SAP addresses the distinct needs of each of these groups. For the frequent users, SAP offers core clients such as SAP GUI. For the occasional users, we build packaged extensions such as interactive forms and mobile interfaces. And for the unique users, we provide development tools to enable custom extensions to the UI. This “core and extensions” approach gives our customers the flexibility to meet the needs of everyone who accesses SAP solutions as part of their work. This strategy not only applies to our current UI solutions, but is also at the heart of future innovation.

Most SAP customers are familiar with the SAP GUI desktop client but are often unaware of the other choices available. Let’s look at some of the UI options that best serve each type of user (see Figure 1 for a summary).


User interface


User group  




For more information, visit...  

SAP NetWeaver Business Client 




Offers a single point of entry to business applications through a desktop client

SAP NetWeaver Portal




Enables internal and external users to access applications through a web browser

Mobile interfaces   




Delivers necessary application functionality
to mobile devices

Duet Enterprise




Enables Microsoft SharePoint users to access SAP functionality through a familiar interface

SAP Interactive Forms software by Adobe      




Allows users to work with and enter data through
an Adobe PDF form        

Custom extensions  




Enables users to work with a specialized interface designed for their needs

Figure 1 A brief overview of several user interface options available to SAP customers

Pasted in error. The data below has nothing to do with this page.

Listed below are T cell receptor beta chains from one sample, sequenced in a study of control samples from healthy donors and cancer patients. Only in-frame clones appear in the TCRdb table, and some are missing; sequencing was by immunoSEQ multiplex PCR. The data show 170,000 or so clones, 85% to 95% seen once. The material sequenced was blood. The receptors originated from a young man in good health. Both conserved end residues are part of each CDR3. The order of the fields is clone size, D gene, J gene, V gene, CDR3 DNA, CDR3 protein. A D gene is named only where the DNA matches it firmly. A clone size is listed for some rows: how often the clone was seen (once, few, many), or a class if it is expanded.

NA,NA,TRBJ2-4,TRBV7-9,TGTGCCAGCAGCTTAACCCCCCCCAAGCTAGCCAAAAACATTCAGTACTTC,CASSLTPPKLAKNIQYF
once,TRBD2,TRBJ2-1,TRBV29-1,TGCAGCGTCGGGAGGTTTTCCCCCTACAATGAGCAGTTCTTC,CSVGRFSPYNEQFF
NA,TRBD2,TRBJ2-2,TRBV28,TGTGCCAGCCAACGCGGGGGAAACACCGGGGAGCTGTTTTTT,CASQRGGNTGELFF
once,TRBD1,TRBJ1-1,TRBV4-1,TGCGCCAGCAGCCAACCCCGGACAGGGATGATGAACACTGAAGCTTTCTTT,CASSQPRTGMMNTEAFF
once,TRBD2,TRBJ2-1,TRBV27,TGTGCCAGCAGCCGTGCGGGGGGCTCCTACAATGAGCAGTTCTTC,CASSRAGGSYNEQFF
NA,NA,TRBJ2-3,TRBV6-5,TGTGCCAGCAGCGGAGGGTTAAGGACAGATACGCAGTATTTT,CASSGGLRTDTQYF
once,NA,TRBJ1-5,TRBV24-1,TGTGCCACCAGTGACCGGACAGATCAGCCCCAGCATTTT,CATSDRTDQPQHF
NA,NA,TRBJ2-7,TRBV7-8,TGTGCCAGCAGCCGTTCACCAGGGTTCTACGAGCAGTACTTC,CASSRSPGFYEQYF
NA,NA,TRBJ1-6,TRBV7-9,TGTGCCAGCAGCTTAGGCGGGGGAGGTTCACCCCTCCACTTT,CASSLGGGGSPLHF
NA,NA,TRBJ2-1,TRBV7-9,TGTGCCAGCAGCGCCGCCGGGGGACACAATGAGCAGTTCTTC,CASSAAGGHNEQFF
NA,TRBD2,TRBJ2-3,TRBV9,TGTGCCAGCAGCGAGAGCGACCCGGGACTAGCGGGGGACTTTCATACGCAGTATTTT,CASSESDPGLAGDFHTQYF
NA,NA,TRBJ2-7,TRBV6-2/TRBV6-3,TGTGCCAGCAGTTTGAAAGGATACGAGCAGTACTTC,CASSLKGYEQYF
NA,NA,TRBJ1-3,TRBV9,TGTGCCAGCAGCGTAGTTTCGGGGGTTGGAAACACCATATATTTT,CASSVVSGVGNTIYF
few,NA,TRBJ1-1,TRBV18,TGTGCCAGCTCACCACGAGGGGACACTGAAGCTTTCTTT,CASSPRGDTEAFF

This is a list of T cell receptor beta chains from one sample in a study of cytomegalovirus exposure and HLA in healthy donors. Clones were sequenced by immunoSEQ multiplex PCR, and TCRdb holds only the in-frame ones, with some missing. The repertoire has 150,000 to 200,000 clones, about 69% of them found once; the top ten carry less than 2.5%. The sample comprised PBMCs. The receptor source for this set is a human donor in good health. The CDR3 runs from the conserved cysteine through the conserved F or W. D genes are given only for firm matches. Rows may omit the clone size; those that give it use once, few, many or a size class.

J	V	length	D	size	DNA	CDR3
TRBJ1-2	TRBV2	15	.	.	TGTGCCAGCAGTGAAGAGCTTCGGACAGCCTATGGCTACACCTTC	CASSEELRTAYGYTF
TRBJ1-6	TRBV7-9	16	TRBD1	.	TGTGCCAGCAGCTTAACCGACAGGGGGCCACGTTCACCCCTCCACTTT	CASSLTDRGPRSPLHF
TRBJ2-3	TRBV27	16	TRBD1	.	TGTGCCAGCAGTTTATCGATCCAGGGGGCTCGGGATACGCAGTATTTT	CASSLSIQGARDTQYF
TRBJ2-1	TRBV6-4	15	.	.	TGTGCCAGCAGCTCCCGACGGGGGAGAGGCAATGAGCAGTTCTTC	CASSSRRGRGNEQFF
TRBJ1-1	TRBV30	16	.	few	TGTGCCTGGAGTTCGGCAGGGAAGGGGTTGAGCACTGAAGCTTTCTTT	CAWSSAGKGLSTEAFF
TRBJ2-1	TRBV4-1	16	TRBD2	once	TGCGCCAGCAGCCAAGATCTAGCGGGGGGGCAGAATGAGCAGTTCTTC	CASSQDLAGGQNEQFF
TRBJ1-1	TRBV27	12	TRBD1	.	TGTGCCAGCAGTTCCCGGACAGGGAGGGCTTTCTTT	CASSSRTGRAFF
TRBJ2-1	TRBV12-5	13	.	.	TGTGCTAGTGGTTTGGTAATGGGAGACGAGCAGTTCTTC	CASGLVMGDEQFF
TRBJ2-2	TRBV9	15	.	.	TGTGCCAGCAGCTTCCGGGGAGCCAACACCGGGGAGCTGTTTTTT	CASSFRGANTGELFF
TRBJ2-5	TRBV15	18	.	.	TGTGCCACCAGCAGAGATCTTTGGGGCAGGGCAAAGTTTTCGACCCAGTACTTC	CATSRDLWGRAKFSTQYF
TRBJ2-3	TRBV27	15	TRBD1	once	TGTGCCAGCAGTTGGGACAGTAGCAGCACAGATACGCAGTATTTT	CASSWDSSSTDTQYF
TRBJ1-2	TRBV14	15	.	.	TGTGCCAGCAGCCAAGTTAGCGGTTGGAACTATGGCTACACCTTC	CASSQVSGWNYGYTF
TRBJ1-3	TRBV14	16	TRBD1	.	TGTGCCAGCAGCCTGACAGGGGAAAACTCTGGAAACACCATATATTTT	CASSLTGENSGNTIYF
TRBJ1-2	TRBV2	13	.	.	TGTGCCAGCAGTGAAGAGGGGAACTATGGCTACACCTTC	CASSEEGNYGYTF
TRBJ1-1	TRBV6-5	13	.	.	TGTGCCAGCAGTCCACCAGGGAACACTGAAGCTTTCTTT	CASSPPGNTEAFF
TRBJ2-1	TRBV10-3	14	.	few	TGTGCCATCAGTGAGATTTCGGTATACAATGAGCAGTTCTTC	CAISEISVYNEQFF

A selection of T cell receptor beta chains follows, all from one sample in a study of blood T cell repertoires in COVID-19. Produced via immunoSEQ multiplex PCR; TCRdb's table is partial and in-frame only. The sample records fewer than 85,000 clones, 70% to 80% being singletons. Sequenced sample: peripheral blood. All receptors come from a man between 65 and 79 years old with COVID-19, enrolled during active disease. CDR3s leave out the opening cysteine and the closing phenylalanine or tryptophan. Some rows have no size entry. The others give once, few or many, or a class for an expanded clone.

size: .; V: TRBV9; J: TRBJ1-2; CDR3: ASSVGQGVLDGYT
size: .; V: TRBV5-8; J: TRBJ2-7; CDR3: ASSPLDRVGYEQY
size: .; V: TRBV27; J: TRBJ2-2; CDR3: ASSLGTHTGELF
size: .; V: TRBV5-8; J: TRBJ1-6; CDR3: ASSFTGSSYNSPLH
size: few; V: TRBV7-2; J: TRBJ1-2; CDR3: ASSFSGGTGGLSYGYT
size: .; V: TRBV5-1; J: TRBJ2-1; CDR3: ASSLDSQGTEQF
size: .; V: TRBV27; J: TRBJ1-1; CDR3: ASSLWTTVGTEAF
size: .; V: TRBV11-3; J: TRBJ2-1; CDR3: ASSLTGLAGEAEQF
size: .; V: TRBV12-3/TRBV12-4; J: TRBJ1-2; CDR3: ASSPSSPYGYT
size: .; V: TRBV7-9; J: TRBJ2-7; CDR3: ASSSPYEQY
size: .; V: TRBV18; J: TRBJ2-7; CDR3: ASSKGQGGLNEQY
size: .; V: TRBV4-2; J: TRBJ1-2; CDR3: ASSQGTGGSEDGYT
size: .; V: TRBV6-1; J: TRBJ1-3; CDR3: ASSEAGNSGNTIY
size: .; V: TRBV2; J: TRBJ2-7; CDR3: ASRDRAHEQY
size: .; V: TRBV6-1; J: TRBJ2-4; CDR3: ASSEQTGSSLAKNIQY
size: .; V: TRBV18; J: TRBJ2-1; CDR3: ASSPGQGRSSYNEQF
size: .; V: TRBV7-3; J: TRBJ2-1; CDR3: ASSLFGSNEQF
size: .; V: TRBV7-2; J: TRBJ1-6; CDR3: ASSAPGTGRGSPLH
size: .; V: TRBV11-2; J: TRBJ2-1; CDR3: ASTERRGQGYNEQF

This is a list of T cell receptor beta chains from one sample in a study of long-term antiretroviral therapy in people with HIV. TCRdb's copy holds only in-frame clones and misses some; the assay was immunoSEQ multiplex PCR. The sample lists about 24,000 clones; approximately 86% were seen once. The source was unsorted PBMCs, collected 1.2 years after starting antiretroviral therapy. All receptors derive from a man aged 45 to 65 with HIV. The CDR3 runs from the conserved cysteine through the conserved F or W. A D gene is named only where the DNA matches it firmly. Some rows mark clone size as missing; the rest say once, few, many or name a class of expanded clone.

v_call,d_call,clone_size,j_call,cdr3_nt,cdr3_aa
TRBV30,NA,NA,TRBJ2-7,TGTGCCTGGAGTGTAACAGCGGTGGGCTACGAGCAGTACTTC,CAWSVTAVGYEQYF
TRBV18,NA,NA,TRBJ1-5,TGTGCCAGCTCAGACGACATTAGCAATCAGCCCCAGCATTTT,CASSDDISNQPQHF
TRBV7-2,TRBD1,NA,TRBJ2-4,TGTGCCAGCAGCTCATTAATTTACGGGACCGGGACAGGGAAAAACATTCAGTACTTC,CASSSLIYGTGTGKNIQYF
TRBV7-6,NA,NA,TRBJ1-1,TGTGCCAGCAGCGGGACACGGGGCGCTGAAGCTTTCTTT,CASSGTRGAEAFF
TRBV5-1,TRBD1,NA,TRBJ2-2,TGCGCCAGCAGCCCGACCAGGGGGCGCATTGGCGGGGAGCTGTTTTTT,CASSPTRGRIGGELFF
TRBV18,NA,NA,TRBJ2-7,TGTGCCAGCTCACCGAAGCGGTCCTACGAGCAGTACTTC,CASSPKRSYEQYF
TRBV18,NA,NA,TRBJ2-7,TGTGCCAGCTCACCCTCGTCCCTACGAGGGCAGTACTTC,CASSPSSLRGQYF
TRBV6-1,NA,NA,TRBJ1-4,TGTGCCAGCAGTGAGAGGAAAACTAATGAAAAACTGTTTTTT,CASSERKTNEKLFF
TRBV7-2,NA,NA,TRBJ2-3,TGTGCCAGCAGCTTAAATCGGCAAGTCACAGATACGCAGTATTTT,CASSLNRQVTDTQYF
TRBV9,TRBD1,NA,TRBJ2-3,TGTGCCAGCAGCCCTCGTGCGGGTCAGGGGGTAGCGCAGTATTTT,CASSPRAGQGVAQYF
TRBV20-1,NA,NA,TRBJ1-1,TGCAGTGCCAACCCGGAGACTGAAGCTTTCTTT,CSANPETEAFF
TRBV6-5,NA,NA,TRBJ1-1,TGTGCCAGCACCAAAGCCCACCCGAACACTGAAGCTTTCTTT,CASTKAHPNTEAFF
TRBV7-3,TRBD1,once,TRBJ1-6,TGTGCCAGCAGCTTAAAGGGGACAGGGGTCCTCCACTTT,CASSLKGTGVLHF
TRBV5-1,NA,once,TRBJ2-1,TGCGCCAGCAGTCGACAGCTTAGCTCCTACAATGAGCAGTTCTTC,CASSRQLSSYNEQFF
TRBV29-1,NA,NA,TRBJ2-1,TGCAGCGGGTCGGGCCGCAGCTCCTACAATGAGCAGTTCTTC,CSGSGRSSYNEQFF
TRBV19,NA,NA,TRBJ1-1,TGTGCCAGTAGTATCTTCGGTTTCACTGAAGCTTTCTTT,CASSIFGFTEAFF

UI Opportunities for Frequent Users

SAP NetWeaver Business Client, originally developed for mid-market customers but now also available for large enterprise users, is a next-generation desktop client that offers a single point of entry to business applications. It enables a seamless evolution of the user experience, from SAP GUI-based applications to newer Web Dynpro-based UIs, so it is a good option for frequent users who want to upgrade the look and feel of their UI and incorporate more integrated business intelligence (BI) and interactivity into their work.

SAP NetWeaver Portal has been around for several years, and today there are more than 9,000 active deployments of this technology worldwide. It provides easy access to applications via a web browser, eliminating the need for client download and maintenance. Many people find this interface intuitive because they are already familiar with using websites. SAP NetWeaver Portal is probably the best general-purpose UI for enterprises that serve a diverse user population, although a dedicated desktop client such as SAP GUI or SAP NetWeaver Business Client is still faster because of the inherent latency of browser-based applications. SAP NetWeaver Portal is also an excellent choice for delivering applications to external users, such as customers and partners, because the interface is simple, secure, and easy to access via the web.1

UI Opportunities for Occasional Users

Mobile interfaces are ideal for infrequent users, delivering just the right slice of application functionality in a convenient, device-friendly format. SAP offers packaged mobile applications — for sales, workflow, and BI, for example — and Sybase Unwired Platform supports development across many devices. Mobile interfaces are clearly the best fit for on-the-go mobile workers, but they are also great for customer-facing applications and for simple applications that users access frequently or outside normal working hours.